Night Flight (Part Two)

Taxi Technique Landing lights usually cast a beam that is narrow and concentrated ahead of the helicopter, so illumination to the side is minimal. Therefore, slow the taxi at night, especially in congested ramp and parking areas. Some helicopters have a hover light in addition to a landing light, which illuminates a larger area under […]

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Night Flight (Part One)

The night flying environment and the techniques used when flying at night, depend on outside conditions. Flying on a bright, clear, moonlit evening when the visibility is good and the wind is calm is not much different from flying during the day. However, if flying on an overcast night over a sparsely populated area, with […]

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Night Vision

Diet and general physical health have an impact on how well a person can see in the dark. Deficiencies in vitamins A and C have been shown to reduce night acuity. Other factors, such as carbon monoxide poisoning, smoking, alcohol, and certain drugs can greatly decrease night vision. Lack of oxygen can also decrease night […]

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Vision in Flight

The visual sense is especially important in collision avoidance and depth perception. A pilot’s vision sensors are the eyes, even though they are not perfect in the way they function. Due to the structure of the human eye, illusions and blindspots occur. The more pilots understand the eye and how it functions, the easier it […]

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Visual Deficiencies

Night Myopia At night, blue wavelengths of light prevail in the visible portion of the spectrum. Therefore, slightly nearsighted (myopic) individuals viewing blue-green light at night may experience blurred vision. Even pilots with perfect vision find that image sharpness decreases as pupil diameter increases. For individuals with mild refractive errors, these factors combine to make […]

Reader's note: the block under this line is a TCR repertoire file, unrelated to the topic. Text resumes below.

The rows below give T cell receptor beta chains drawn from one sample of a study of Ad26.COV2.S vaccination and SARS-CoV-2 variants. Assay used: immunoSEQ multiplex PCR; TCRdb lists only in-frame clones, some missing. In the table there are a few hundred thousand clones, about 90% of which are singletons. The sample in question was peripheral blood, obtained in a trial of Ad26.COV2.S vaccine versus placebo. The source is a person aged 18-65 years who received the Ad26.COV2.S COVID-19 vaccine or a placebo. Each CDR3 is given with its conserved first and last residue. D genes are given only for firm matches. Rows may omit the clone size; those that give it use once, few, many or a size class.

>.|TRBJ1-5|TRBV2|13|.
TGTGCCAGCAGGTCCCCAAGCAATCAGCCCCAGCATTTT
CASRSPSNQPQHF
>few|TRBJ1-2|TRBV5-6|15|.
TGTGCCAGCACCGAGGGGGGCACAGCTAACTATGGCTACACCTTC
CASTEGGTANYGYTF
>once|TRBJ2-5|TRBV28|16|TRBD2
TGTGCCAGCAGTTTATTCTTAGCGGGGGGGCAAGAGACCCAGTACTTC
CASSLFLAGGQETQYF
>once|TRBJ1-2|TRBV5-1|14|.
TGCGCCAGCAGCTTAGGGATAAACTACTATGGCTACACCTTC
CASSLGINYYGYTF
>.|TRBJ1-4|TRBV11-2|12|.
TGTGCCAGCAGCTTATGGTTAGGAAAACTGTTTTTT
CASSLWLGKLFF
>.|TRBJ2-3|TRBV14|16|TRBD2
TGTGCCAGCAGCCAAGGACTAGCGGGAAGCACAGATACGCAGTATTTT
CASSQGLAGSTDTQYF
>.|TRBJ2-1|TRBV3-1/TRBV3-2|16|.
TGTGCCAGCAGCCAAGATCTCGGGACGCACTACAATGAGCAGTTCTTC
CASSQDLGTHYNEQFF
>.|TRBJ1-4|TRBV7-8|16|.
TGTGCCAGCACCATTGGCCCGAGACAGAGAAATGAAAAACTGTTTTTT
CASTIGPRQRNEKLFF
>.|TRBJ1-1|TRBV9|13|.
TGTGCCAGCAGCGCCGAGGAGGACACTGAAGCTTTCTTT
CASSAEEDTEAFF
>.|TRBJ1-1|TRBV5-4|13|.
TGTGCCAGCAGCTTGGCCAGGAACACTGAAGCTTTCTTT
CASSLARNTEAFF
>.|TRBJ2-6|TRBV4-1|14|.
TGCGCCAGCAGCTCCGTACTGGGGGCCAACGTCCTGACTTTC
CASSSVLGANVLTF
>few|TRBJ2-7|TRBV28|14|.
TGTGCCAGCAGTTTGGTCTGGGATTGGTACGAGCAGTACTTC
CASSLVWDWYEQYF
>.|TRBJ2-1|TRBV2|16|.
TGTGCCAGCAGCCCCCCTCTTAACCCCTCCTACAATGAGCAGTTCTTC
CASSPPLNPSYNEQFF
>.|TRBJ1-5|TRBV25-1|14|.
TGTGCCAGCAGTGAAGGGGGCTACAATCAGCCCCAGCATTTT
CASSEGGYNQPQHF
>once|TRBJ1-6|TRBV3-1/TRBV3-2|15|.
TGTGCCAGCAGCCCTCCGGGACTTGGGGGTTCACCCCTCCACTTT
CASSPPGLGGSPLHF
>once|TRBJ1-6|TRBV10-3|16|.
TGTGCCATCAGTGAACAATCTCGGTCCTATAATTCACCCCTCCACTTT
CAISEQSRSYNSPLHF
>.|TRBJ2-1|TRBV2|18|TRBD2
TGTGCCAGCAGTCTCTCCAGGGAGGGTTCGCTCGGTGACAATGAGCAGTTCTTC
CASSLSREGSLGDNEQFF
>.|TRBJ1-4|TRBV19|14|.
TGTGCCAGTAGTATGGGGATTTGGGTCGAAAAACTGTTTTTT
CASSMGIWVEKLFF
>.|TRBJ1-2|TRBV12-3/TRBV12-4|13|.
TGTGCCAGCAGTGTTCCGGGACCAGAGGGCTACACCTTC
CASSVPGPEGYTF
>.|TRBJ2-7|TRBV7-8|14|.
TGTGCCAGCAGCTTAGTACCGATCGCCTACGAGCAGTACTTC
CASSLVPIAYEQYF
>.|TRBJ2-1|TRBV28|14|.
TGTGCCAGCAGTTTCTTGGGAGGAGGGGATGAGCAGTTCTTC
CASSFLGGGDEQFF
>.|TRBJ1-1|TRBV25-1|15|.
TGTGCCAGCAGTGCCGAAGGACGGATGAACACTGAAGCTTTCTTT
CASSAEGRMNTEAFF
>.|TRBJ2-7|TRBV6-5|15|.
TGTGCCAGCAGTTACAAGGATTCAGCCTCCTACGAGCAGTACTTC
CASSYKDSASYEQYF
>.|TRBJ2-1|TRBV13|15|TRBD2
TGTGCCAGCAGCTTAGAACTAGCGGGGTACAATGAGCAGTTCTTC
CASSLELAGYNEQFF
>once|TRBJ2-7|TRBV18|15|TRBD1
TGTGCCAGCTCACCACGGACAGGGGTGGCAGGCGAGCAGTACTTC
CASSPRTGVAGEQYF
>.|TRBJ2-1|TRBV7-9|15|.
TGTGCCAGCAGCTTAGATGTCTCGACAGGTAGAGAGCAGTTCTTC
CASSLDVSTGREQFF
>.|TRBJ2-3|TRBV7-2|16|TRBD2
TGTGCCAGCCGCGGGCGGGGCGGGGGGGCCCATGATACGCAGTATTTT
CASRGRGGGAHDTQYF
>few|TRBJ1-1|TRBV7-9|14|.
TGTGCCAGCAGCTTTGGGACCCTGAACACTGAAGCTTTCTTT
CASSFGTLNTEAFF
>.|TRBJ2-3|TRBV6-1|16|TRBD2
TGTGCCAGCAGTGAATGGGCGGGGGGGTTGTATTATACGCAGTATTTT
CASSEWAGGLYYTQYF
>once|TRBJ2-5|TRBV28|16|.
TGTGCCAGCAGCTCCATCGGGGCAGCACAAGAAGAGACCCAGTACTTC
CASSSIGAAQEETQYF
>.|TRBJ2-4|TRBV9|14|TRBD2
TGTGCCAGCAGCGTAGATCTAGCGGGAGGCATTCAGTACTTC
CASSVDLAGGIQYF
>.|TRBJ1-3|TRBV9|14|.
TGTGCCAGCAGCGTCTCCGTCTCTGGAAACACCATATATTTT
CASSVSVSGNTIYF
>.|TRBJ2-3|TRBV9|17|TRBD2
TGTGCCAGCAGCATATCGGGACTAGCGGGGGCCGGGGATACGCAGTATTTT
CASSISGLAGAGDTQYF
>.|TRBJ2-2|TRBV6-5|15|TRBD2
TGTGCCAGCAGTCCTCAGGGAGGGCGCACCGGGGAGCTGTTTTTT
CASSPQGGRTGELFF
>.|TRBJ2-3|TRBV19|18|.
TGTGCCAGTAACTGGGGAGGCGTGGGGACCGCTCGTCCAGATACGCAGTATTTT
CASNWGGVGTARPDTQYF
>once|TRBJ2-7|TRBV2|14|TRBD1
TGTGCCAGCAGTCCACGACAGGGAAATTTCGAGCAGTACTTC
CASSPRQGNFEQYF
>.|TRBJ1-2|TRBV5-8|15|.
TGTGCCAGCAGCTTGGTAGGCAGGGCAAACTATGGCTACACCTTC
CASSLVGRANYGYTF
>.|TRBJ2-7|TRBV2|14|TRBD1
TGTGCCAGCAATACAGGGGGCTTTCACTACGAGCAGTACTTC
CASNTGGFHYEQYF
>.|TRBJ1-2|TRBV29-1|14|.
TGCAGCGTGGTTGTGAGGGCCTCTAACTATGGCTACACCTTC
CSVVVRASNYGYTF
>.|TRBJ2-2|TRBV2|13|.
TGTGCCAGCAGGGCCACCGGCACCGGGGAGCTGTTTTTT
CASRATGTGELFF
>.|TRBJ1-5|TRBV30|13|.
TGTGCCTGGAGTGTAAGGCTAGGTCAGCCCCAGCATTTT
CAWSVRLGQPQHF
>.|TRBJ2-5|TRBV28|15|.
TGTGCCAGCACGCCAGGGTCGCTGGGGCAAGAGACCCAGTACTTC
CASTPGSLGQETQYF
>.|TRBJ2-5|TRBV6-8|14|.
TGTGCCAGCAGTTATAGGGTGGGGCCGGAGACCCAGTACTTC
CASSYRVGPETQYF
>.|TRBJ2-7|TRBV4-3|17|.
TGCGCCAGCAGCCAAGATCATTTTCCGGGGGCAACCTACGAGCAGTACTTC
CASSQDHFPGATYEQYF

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Common Errors of Attitude Instrument Flying

Fixation Fixation, or staring at one instrument, is a common error observed in pilots first learning to utilize instruments. The pilot may initially fixate on an instrument and make adjustments with reference to that instrument alone. Omission Another common error associated with attitude instrument flying is omission of an instrument from the cross-check. Pilots tend […]

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Helicopter Control

Control of the helicopter is the result of accurately interpreting the flight instruments and translating these readings into correct control responses. Helicopter control involves adjustment to pitch, bank, power, and trim in order to achieve a desired flightpath. Pitch attitude control is control of the movement of the helicopter about its lateral axis. After interpreting […]

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Flight Instruments

Operational flight instruments free the pilot from the necessity of maintaining visual contact with the ground. When attitude instrument flying, it is crucial for the pilot to understand how a particular instrument or system functions, including its indications and limitations. It is also important for the pilot to ensure the helicopter’s instruments are operating properly […]

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Emergency Equipment and Survival Gear

Emergency Equipment and Survival Gear Both Canada and Alaska require pilots to carry survival gear. Always carry survival gear when flying over rugged and desolate terrain. The items suggested below are both weather and terrain dependent. The pilot also needs to consider how much storage space the helicopter has and how the equipment being carried […]

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Lost Procedures

Pilots become lost while flying for a variety of reasons, such as disorientation, flying over unfamiliar territory, or visibility that is low enough to render familiar terrain unfamiliar. When a pilot becomes lost, the first order of business is to fly the aircraft; the second is to implement lost procedures. Keep in mind that the […]

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Multiengine Emergency Operations

Single-Engine Failure When one engine has failed, the helicopter can often maintain altitude and airspeed until a suitable landing site can be selected. Whether or not this is possible becomes a function of such combined variables as aircraft weight, density altitude, height above ground, airspeed, phase of flight, single-engine capability, and environmental response time and […]

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